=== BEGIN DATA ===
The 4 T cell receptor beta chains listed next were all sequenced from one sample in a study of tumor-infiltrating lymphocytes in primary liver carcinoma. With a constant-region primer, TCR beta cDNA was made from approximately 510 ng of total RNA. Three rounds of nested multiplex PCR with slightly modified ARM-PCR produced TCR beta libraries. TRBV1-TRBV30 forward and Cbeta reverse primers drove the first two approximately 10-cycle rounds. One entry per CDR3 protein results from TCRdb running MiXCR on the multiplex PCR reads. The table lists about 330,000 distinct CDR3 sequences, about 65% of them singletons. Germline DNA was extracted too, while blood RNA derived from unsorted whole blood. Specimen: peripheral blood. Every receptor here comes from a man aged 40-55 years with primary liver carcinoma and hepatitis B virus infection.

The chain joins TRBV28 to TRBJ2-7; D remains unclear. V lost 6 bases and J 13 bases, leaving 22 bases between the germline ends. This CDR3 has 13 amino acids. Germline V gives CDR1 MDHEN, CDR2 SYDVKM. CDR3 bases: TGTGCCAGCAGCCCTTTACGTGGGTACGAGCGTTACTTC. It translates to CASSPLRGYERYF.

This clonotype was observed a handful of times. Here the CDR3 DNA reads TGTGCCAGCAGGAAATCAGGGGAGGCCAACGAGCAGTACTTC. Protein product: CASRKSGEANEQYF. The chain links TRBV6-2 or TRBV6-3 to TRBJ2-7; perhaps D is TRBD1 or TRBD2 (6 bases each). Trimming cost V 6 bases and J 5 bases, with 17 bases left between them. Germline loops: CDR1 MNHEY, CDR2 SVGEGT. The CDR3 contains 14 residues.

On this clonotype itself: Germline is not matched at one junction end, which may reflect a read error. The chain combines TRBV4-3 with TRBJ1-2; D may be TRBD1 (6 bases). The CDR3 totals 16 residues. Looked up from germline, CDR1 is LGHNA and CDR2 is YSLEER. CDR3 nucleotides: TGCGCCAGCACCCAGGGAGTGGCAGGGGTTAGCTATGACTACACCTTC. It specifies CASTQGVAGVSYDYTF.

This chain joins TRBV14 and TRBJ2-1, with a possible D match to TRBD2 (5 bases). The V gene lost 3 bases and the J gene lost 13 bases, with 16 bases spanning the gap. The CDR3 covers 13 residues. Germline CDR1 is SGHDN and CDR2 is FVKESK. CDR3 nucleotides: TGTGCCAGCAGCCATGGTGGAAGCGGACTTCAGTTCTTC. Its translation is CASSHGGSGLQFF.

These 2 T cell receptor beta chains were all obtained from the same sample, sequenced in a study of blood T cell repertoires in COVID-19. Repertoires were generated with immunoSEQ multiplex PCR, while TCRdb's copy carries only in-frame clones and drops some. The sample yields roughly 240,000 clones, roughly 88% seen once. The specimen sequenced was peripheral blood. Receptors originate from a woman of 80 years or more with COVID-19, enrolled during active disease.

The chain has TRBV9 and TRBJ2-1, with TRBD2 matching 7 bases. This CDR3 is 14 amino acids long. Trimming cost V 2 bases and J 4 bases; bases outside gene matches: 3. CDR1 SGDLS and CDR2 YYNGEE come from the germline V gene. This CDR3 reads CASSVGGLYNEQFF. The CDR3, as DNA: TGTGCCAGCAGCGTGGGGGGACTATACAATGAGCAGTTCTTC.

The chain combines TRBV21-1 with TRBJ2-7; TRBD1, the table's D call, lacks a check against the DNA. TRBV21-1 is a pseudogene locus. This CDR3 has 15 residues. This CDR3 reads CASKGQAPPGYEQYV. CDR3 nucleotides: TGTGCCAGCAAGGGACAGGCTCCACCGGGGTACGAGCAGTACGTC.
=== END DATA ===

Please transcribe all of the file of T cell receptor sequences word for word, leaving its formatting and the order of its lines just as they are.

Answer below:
The 4 T cell receptor beta chains listed next were all sequenced from one sample in a study of tumor-infiltrating lymphocytes in primary liver carcinoma. With a constant-region primer, TCR beta cDNA was made from approximately 510 ng of total RNA. Three rounds of nested multiplex PCR with slightly modified ARM-PCR produced TCR beta libraries. TRBV1-TRBV30 forward and Cbeta reverse primers drove the first two approximately 10-cycle rounds. One entry per CDR3 protein results from TCRdb running MiXCR on the multiplex PCR reads. The table lists about 330,000 distinct CDR3 sequences, about 65% of them singletons. Germline DNA was extracted too, while blood RNA derived from unsorted whole blood. Specimen: peripheral blood. Every receptor here comes from a man aged 40-55 years with primary liver carcinoma and hepatitis B virus infection.

The chain joins TRBV28 to TRBJ2-7; D remains unclear. V lost 6 bases and J 13 bases, leaving 22 bases between the germline ends. This CDR3 has 13 amino acids. Germline V gives CDR1 MDHEN, CDR2 SYDVKM. CDR3 bases: TGTGCCAGCAGCCCTTTACGTGGGTACGAGCGTTACTTC. It translates to CASSPLRGYERYF.

This clonotype was observed a handful of times. Here the CDR3 DNA reads TGTGCCAGCAGGAAATCAGGGGAGGCCAACGAGCAGTACTTC. Protein product: CASRKSGEANEQYF. The chain links TRBV6-2 or TRBV6-3 to TRBJ2-7; perhaps D is TRBD1 or TRBD2 (6 bases each). Trimming cost V 6 bases and J 5 bases, with 17 bases left between them. Germline loops: CDR1 MNHEY, CDR2 SVGEGT. The CDR3 contains 14 residues.

On this clonotype itself: Germline is not matched at one junction end, which may reflect a read error. The chain combines TRBV4-3 with TRBJ1-2; D may be TRBD1 (6 bases). The CDR3 totals 16 residues. Looked up from germline, CDR1 is LGHNA and CDR2 is YSLEER. CDR3 nucleotides: TGCGCCAGCACCCAGGGAGTGGCAGGGGTTAGCTATGACTACACCTTC. It specifies CASTQGVAGVSYDYTF.

This chain joins TRBV14 and TRBJ2-1, with a possible D match to TRBD2 (5 bases). The V gene lost 3 bases and the J gene lost 13 bases, with 16 bases spanning the gap. The CDR3 covers 13 residues. Germline CDR1 is SGHDN and CDR2 is FVKESK. CDR3 nucleotides: TGTGCCAGCAGCCATGGTGGAAGCGGACTTCAGTTCTTC. Its translation is CASSHGGSGLQFF.

These 2 T cell receptor beta chains were all obtained from the same sample, sequenced in a study of blood T cell repertoires in COVID-19. Repertoires were generated with immunoSEQ multiplex PCR, while TCRdb's copy carries only in-frame clones and drops some. The sample yields roughly 240,000 clones, roughly 88% seen once. The specimen sequenced was peripheral blood. Receptors originate from a woman of 80 years or more with COVID-19, enrolled during active disease.

The chain has TRBV9 and TRBJ2-1, with TRBD2 matching 7 bases. This CDR3 is 14 amino acids long. Trimming cost V 2 bases and J 4 bases; bases outside gene matches: 3. CDR1 SGDLS and CDR2 YYNGEE come from the germline V gene. This CDR3 reads CASSVGGLYNEQFF. The CDR3, as DNA: TGTGCCAGCAGCGTGGGGGGACTATACAATGAGCAGTTCTTC.

The chain combines TRBV21-1 with TRBJ2-7; TRBD1, the table's D call, lacks a check against the DNA. TRBV21-1 is a pseudogene locus. This CDR3 has 15 residues. This CDR3 reads CASKGQAPPGYEQYV. CDR3 nucleotides: TGTGCCAGCAAGGGACAGGCTCCACCGGGGTACGAGCAGTACGTC.